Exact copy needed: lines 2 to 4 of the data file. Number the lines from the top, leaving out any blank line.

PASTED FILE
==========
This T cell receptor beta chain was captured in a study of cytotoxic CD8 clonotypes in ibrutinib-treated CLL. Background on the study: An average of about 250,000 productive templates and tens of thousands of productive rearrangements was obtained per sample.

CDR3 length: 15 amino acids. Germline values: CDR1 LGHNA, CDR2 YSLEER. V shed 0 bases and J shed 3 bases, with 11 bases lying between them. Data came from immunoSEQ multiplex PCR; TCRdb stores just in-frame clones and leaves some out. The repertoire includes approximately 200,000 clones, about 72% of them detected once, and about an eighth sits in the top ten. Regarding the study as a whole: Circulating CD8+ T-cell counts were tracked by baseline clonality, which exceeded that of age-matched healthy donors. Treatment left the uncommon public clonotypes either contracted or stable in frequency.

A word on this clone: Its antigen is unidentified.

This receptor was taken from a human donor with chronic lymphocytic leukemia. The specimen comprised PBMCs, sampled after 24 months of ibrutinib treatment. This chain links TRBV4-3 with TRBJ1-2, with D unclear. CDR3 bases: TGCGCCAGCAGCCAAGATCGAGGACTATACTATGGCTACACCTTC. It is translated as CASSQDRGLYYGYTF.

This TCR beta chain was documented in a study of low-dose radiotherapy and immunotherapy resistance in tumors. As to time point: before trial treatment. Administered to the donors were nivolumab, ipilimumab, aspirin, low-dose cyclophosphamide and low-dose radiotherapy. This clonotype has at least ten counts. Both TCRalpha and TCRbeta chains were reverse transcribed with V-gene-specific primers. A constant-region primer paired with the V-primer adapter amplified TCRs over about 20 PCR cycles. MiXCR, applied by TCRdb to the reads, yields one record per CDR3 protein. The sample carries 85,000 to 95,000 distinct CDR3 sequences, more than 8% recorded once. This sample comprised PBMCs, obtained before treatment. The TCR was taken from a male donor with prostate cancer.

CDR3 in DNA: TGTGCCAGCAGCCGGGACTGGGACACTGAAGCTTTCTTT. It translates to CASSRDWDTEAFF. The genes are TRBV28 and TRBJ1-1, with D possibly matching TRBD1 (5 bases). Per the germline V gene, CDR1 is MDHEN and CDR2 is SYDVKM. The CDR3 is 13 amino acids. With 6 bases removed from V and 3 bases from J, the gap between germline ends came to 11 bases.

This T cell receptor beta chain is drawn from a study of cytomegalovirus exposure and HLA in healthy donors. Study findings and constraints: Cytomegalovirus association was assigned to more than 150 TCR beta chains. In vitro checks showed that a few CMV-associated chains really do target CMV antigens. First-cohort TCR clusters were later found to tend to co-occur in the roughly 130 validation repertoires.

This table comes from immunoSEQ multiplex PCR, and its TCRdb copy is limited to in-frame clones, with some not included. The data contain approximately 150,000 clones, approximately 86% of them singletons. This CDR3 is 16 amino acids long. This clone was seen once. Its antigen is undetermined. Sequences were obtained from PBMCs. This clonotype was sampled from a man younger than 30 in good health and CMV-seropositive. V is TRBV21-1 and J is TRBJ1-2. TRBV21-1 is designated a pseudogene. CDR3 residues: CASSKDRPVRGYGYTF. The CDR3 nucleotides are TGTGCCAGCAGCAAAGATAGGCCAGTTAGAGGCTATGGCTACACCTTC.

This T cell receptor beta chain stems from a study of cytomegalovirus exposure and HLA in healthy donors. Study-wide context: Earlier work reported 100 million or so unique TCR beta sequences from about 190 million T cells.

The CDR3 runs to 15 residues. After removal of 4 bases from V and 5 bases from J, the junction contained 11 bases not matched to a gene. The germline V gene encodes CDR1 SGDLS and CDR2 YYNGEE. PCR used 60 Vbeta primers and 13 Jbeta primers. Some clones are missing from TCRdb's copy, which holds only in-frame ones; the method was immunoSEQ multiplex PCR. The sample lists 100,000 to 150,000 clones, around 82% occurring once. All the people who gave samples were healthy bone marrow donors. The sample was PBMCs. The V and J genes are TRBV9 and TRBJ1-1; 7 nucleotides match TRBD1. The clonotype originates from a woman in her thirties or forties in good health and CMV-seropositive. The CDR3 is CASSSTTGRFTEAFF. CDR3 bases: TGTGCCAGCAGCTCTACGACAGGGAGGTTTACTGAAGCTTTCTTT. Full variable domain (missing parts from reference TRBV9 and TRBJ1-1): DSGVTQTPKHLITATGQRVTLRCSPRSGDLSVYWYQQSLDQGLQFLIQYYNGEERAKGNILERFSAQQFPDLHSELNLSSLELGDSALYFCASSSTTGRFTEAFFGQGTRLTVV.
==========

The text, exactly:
CDR3 length: 15 amino acids. Germline values: CDR1 LGHNA, CDR2 YSLEER. V shed 0 bases and J shed 3 bases, with 11 bases lying between them. Data came from immunoSEQ multiplex PCR; TCRdb stores just in-frame clones and leaves some out. The repertoire includes approximately 200,000 clones, about 72% of them detected once, and about an eighth sits in the top ten. Regarding the study as a whole: Circulating CD8+ T-cell counts were tracked by baseline clonality, which exceeded that of age-matched healthy donors. Treatment left the uncommon public clonotypes either contracted or stable in frequency.

A word on this clone: Its antigen is unidentified.

This receptor was taken from a human donor with chronic lymphocytic leukemia. The specimen comprised PBMCs, sampled after 24 months of ibrutinib treatment. This chain links TRBV4-3 with TRBJ1-2, with D unclear. CDR3 bases: TGCGCCAGCAGCCAAGATCGAGGACTATACTATGGCTACACCTTC. It is translated as CASSQDRGLYYGYTF.